International Journal of
Nutrition and Metabolism

  • Abbreviation: Int. J. Nutr. Metab.
  • Language: English
  • ISSN: 2141-2332
  • DOI: 10.5897/IJNAM
  • Start Year: 2009
  • Published Articles: 125

Full Length Research Paper

Nutritional status and associated drivers of food choice among lactating women in Debre Birhan Town, North Shoa Zone, Amhara Region, Ethiopia: A community based cross-sectional study

Gesessew Kibr
  • Gesessew Kibr
  • Department of Food Science and Nutrition, Shambu Campus, Wollega University, Shambu, Ethiopia.
  • Google Scholar


  •  Received: 04 January 2020
  •  Accepted: 12 March 2020
  •  Published: 31 July 2020

 ABSTRACT

People’s perception of food products during food choice is a very complex phenomenon that is influenced by a wide range of characteristics that an individual, groups and local communities make. This study investigated nutritional status and associated motives of food choice among lactating women from Debre Birhan Town. Anthropometric measurements and motives of food choice questionnaire were administered among 423 randomly selected women using cross-sectional study. Data was analyzed via SPSS version 20. Associated drivers of food choice to nutritional status of women were identified by logistic regression analysis, and p-value < 0.05 was taken as statistically significant. Prevalence of chronic energy deficiency was 21.7%. From multivariate logistic regression model, healthy meal eating motivation, price and mood concern were identified as most significant drivers of food choice influencing nutritional status of women with AOR (95% CI) of 2.1 (1.21-3.62), 3.01(1.32-6.9) and 0.5(0.30-0.95) respectively. Focus on supporting women’s motivations to attain their good health by addressing issues of dietary behavior through nutrition education about healthy food choice is recommended. Since awareness creation is an important to inspire women, their families and communities to increase food intake, proper dietary practices and dietary diversification in order to be successful in improving the livelihood of women.

Key words: Nutritional status, motives, food choice, lactating women.

 


 INTRODUCTION

Women are the most crucial group to produce productive and effective human power so that they should remain in a healthy status (Thompson et al., 2008). Nutrition is an important factor in maintaining the health of individuals (Blaney et al., 2009). According to United Nations Child’s Fund (2009), poor nutrition in women of reproductive age affects chances of woman’s survive as well as her child’s health. Factors at individual, household and community levels, or a combination of these factors are contributing to poor nutrition and health status (Black et al., 2009), which is extreme public health importance in Ethiopia (WHO, 2007; Federal Ministry of Health - FMoH, 2008). According to the Ethiopian Demographic and Health Survey, 27% of Ethiopian women are too thin, with 6% being overweight or obese (EDHS, 2011). Furthermore, the prevalence of overweight or obesity (body mass index > 25 kg/m2) among lactating women was reported from different parts of Ethiopia (Nega, 2010; Kiday et al., 2013; Temesgen et al., 2015; Hadiya et al., 2016). According to the Federal Ministry of Health (FMOH), 17% of women were anemic and 6% of women were experiencing vitamin A deficiency (FMoH, 2008). Different epidemiological studies indicated that nutritional inadequacy can influence the health status of individuals (Fantahun and Degu, 2004; CSA, 2007; WHO, 2007). Chronic health disorders such as obesity, diabetes and cardiovascular diseases have been increasing in Ethiopia since the last two decades (Fantahun and Degu, 2004).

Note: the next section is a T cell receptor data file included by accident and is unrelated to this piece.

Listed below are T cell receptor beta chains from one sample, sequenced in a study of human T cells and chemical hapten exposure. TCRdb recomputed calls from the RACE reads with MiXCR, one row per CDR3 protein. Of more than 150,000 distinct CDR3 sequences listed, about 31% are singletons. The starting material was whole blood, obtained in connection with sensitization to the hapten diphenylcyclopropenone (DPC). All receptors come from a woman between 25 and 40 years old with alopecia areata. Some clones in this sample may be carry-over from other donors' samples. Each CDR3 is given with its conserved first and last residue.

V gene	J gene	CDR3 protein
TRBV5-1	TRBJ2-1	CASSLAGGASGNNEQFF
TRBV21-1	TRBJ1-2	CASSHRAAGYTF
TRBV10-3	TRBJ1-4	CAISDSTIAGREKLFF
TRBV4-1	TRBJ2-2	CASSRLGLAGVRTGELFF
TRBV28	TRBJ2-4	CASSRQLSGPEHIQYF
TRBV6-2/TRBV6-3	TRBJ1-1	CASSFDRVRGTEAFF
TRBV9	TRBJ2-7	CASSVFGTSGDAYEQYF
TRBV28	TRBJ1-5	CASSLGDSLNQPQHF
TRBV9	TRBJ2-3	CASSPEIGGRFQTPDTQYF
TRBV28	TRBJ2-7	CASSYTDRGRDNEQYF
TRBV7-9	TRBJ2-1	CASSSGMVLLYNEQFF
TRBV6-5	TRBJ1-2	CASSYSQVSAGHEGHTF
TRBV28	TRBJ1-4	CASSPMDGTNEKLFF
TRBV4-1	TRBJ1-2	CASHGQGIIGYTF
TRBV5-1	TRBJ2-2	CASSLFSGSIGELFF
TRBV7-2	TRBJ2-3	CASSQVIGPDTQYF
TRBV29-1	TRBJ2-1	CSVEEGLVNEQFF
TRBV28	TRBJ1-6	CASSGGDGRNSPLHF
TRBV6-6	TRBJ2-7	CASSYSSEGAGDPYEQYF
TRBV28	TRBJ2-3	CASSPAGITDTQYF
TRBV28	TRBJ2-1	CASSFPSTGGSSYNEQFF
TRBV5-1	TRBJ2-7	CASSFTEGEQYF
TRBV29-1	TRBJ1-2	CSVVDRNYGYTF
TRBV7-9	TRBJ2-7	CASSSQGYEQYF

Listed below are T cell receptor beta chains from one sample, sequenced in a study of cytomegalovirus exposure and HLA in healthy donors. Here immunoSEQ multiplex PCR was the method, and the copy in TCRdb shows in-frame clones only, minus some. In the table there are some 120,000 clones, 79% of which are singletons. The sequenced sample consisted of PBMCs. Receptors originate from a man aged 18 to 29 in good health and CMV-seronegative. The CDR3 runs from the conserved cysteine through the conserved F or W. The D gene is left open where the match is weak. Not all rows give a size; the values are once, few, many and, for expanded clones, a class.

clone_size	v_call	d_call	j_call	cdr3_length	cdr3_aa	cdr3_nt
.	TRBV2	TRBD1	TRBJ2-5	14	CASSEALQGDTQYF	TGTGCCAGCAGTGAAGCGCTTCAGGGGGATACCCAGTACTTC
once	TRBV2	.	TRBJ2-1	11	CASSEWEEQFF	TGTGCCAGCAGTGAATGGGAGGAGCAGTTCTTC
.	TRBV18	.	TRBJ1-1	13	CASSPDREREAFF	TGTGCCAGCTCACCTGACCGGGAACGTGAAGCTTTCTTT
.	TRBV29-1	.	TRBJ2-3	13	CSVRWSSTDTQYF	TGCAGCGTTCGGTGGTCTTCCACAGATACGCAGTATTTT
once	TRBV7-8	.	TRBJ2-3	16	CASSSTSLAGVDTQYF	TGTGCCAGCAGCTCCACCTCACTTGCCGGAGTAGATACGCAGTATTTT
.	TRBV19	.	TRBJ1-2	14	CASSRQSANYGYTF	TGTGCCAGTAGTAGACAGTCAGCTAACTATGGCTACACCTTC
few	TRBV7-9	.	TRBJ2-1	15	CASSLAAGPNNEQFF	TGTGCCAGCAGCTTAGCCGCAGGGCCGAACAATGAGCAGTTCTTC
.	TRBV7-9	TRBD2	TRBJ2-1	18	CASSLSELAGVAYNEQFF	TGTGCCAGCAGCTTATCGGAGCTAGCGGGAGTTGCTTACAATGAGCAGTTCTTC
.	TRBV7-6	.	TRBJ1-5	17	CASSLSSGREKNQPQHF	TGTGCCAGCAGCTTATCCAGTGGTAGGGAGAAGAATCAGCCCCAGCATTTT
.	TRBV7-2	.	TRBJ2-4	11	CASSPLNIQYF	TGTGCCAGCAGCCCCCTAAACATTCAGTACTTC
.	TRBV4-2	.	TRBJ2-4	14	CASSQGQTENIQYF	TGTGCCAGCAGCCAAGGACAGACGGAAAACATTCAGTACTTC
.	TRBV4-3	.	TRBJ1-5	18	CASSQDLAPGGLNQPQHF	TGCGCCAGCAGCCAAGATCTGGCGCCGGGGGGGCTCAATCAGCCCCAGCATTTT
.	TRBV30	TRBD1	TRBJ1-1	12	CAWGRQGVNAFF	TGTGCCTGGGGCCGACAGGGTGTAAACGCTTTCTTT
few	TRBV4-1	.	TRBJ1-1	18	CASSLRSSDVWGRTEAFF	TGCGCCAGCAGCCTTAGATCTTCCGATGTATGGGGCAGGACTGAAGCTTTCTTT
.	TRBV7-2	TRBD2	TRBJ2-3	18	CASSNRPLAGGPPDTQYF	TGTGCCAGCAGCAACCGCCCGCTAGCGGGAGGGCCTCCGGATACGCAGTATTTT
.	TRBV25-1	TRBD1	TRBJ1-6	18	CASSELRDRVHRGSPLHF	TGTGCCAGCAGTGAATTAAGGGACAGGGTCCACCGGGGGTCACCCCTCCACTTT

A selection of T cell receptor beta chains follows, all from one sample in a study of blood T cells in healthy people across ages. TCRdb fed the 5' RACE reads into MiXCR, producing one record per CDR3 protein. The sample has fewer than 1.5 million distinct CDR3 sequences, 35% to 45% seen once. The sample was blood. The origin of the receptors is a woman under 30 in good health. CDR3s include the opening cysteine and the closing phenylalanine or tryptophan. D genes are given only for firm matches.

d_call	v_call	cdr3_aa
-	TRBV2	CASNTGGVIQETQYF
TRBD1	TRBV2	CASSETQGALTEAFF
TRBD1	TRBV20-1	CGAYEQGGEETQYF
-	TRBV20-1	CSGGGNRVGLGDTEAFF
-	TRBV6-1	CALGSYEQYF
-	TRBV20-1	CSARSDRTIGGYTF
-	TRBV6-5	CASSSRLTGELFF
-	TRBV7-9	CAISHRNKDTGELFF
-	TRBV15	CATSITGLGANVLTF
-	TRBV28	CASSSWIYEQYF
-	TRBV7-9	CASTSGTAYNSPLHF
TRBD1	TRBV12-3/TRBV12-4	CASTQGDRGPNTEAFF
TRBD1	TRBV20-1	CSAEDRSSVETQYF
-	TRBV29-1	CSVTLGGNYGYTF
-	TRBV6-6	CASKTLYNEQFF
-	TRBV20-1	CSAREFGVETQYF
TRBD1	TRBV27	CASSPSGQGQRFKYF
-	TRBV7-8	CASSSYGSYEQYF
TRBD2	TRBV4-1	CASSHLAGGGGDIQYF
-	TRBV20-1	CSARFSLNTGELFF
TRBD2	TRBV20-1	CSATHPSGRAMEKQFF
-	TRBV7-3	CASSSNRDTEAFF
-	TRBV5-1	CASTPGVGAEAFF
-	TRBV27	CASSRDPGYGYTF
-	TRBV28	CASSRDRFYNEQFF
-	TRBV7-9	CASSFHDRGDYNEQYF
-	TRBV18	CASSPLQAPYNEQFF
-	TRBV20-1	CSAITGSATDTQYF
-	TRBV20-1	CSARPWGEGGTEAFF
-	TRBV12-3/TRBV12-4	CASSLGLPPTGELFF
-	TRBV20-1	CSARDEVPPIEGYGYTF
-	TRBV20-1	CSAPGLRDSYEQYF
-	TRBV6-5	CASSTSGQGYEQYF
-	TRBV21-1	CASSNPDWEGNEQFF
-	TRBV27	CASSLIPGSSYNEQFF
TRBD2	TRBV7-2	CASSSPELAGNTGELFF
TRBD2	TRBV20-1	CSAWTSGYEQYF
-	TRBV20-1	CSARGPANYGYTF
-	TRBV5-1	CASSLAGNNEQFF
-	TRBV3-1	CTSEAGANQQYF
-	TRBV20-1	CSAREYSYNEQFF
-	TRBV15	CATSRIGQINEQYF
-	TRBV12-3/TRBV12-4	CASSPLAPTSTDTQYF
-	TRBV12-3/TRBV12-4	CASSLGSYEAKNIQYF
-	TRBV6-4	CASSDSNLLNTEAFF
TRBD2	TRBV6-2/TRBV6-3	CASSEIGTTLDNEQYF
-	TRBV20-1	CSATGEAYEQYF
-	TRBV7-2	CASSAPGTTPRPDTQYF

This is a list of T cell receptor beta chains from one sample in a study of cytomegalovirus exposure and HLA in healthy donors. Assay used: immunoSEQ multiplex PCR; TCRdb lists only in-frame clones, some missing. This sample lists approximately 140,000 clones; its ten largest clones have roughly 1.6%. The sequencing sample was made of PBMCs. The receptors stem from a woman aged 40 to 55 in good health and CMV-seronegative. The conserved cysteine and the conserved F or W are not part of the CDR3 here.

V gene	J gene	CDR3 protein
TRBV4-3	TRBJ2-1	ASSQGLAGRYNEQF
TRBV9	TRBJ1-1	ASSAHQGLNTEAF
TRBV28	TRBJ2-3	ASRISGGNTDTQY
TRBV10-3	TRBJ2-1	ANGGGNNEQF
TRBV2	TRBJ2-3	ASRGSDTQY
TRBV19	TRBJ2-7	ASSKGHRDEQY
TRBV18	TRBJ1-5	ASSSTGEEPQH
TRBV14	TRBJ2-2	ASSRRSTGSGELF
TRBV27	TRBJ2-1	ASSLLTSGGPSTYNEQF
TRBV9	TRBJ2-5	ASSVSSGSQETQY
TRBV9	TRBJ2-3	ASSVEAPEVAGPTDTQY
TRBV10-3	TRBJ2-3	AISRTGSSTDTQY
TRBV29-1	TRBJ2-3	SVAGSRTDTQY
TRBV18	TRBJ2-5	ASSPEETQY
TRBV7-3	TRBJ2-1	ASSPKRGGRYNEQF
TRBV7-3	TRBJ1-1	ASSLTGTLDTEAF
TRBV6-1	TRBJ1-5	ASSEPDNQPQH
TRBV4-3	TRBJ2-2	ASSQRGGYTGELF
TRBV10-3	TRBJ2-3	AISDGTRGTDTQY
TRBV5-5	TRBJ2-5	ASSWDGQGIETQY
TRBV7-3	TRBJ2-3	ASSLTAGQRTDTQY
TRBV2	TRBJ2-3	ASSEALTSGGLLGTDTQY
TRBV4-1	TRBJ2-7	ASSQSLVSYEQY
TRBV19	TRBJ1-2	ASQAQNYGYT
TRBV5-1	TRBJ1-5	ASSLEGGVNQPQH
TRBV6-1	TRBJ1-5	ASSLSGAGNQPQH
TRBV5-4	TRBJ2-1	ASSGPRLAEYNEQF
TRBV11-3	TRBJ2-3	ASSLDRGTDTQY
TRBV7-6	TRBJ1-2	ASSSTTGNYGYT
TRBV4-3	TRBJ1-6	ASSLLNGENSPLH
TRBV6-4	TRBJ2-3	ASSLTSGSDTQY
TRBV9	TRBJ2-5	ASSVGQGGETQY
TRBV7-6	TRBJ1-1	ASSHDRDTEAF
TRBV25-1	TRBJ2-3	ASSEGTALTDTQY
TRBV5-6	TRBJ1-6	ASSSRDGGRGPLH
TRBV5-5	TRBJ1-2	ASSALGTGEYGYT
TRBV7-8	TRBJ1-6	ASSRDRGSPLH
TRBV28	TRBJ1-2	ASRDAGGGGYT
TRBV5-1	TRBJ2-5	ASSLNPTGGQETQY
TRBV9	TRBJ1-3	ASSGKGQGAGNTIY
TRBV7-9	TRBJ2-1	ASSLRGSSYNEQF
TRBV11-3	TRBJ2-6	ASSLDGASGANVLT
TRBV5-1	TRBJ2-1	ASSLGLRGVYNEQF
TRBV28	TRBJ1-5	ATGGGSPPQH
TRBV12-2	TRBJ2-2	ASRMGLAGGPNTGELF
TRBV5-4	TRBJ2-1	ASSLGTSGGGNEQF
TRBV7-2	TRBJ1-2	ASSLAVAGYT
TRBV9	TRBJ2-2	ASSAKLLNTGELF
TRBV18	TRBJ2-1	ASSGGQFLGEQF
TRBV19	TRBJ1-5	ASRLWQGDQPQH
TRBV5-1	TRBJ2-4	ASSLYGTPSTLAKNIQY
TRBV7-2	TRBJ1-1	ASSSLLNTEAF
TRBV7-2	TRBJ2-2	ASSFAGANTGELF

The pattern of nutritional disorders in the developing world is further complicated by sociological changes and nutritional transitions which are taking place due to changing of lifestyles. It is characterized by a decline in the consumption of traditional staple food and other traditional food crops with an increase in consumption of refined and processed foods which have an impact on health (Jan and Tee, 2014) and nutritional status of people (Millstone and Lang, 2008). Under nutrition is one of the major public health issues affecting many women in Ethiopia (WHO, 2007; FMoH, 2008; Nega, 2010; Ethiopia Demographic and Health Survey report - EDHS, 2011; Kiday et al., 2013; EMDHS, 2014; Temesgen et al., 2015; Hadiya et al., 2016).